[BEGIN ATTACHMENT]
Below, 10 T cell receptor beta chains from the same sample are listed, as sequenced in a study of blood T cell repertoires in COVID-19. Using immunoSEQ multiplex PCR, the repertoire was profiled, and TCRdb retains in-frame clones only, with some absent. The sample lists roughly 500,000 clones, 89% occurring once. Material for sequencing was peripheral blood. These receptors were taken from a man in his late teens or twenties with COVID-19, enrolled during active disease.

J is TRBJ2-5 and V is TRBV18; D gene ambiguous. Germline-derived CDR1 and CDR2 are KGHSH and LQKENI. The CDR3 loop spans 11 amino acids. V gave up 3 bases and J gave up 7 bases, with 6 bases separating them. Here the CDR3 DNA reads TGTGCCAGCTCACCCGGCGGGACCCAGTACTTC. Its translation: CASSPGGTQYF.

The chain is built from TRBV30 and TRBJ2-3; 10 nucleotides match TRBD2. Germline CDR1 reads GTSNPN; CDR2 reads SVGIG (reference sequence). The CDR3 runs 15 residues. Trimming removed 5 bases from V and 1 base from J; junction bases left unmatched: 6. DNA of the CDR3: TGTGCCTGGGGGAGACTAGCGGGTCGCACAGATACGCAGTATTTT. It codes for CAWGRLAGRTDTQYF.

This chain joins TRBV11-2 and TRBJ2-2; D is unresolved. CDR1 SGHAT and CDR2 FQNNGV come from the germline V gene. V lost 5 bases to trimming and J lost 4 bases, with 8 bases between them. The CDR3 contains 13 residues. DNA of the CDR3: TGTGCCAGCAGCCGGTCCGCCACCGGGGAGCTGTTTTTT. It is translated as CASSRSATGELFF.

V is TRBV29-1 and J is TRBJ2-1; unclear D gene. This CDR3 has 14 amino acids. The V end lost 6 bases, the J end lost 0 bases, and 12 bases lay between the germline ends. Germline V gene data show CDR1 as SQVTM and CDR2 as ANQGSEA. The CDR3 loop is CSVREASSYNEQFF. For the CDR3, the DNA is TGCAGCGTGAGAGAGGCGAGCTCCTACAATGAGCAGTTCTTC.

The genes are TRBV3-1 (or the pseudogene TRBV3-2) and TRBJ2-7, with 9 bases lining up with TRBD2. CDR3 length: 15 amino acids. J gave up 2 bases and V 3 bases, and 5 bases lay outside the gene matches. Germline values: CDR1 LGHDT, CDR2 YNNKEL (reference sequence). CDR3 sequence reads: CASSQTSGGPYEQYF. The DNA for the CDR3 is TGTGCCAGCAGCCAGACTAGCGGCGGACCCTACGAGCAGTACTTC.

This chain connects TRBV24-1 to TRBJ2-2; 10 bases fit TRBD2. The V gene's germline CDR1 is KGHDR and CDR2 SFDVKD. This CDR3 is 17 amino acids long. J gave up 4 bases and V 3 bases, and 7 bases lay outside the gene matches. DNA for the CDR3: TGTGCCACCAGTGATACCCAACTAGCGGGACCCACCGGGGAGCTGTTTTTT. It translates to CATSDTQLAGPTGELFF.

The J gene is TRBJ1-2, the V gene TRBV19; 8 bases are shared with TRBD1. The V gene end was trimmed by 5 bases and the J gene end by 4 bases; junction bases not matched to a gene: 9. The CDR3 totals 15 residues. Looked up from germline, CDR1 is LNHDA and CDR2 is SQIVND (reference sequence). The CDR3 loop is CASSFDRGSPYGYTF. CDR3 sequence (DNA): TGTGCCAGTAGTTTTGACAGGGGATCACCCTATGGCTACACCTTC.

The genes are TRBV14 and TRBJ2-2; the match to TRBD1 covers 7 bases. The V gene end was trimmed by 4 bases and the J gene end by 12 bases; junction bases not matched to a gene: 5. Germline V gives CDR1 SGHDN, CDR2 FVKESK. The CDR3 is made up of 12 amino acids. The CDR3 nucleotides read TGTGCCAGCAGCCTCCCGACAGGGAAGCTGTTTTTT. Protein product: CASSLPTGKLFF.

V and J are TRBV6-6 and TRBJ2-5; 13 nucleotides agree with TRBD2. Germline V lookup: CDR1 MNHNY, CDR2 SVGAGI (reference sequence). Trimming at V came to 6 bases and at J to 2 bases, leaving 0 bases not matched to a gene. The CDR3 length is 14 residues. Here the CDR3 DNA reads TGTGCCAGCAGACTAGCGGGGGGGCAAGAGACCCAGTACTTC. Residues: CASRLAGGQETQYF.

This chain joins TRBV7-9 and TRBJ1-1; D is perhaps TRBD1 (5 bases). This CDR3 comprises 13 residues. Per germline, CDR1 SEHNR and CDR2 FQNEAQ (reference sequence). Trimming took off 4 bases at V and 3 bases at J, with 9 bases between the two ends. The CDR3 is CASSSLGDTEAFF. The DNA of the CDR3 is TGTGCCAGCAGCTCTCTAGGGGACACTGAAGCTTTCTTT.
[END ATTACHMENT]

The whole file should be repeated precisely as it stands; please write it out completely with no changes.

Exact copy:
Below, 10 T cell receptor beta chains from the same sample are listed, as sequenced in a study of blood T cell repertoires in COVID-19. Using immunoSEQ multiplex PCR, the repertoire was profiled, and TCRdb retains in-frame clones only, with some absent. The sample lists roughly 500,000 clones, 89% occurring once. Material for sequencing was peripheral blood. These receptors were taken from a man in his late teens or twenties with COVID-19, enrolled during active disease.

J is TRBJ2-5 and V is TRBV18; D gene ambiguous. Germline-derived CDR1 and CDR2 are KGHSH and LQKENI. The CDR3 loop spans 11 amino acids. V gave up 3 bases and J gave up 7 bases, with 6 bases separating them. Here the CDR3 DNA reads TGTGCCAGCTCACCCGGCGGGACCCAGTACTTC. Its translation: CASSPGGTQYF.

The chain is built from TRBV30 and TRBJ2-3; 10 nucleotides match TRBD2. Germline CDR1 reads GTSNPN; CDR2 reads SVGIG (reference sequence). The CDR3 runs 15 residues. Trimming removed 5 bases from V and 1 base from J; junction bases left unmatched: 6. DNA of the CDR3: TGTGCCTGGGGGAGACTAGCGGGTCGCACAGATACGCAGTATTTT. It codes for CAWGRLAGRTDTQYF.

This chain joins TRBV11-2 and TRBJ2-2; D is unresolved. CDR1 SGHAT and CDR2 FQNNGV come from the germline V gene. V lost 5 bases to trimming and J lost 4 bases, with 8 bases between them. The CDR3 contains 13 residues. DNA of the CDR3: TGTGCCAGCAGCCGGTCCGCCACCGGGGAGCTGTTTTTT. It is translated as CASSRSATGELFF.

V is TRBV29-1 and J is TRBJ2-1; unclear D gene. This CDR3 has 14 amino acids. The V end lost 6 bases, the J end lost 0 bases, and 12 bases lay between the germline ends. Germline V gene data show CDR1 as SQVTM and CDR2 as ANQGSEA. The CDR3 loop is CSVREASSYNEQFF. For the CDR3, the DNA is TGCAGCGTGAGAGAGGCGAGCTCCTACAATGAGCAGTTCTTC.

The genes are TRBV3-1 (or the pseudogene TRBV3-2) and TRBJ2-7, with 9 bases lining up with TRBD2. CDR3 length: 15 amino acids. J gave up 2 bases and V 3 bases, and 5 bases lay outside the gene matches. Germline values: CDR1 LGHDT, CDR2 YNNKEL (reference sequence). CDR3 sequence reads: CASSQTSGGPYEQYF. The DNA for the CDR3 is TGTGCCAGCAGCCAGACTAGCGGCGGACCCTACGAGCAGTACTTC.

This chain connects TRBV24-1 to TRBJ2-2; 10 bases fit TRBD2. The V gene's germline CDR1 is KGHDR and CDR2 SFDVKD. This CDR3 is 17 amino acids long. J gave up 4 bases and V 3 bases, and 7 bases lay outside the gene matches. DNA for the CDR3: TGTGCCACCAGTGATACCCAACTAGCGGGACCCACCGGGGAGCTGTTTTTT. It translates to CATSDTQLAGPTGELFF.

The J gene is TRBJ1-2, the V gene TRBV19; 8 bases are shared with TRBD1. The V gene end was trimmed by 5 bases and the J gene end by 4 bases; junction bases not matched to a gene: 9. The CDR3 totals 15 residues. Looked up from germline, CDR1 is LNHDA and CDR2 is SQIVND (reference sequence). The CDR3 loop is CASSFDRGSPYGYTF. CDR3 sequence (DNA): TGTGCCAGTAGTTTTGACAGGGGATCACCCTATGGCTACACCTTC.

The genes are TRBV14 and TRBJ2-2; the match to TRBD1 covers 7 bases. The V gene end was trimmed by 4 bases and the J gene end by 12 bases; junction bases not matched to a gene: 5. Germline V gives CDR1 SGHDN, CDR2 FVKESK. The CDR3 is made up of 12 amino acids. The CDR3 nucleotides read TGTGCCAGCAGCCTCCCGACAGGGAAGCTGTTTTTT. Protein product: CASSLPTGKLFF.

V and J are TRBV6-6 and TRBJ2-5; 13 nucleotides agree with TRBD2. Germline V lookup: CDR1 MNHNY, CDR2 SVGAGI (reference sequence). Trimming at V came to 6 bases and at J to 2 bases, leaving 0 bases not matched to a gene. The CDR3 length is 14 residues. Here the CDR3 DNA reads TGTGCCAGCAGACTAGCGGGGGGGCAAGAGACCCAGTACTTC. Residues: CASRLAGGQETQYF.

This chain joins TRBV7-9 and TRBJ1-1; D is perhaps TRBD1 (5 bases). This CDR3 comprises 13 residues. Per germline, CDR1 SEHNR and CDR2 FQNEAQ (reference sequence). Trimming took off 4 bases at V and 3 bases at J, with 9 bases between the two ends. The CDR3 is CASSSLGDTEAFF. The DNA of the CDR3 is TGTGCCAGCAGCTCTCTAGGGGACACTGAAGCTTTCTTT.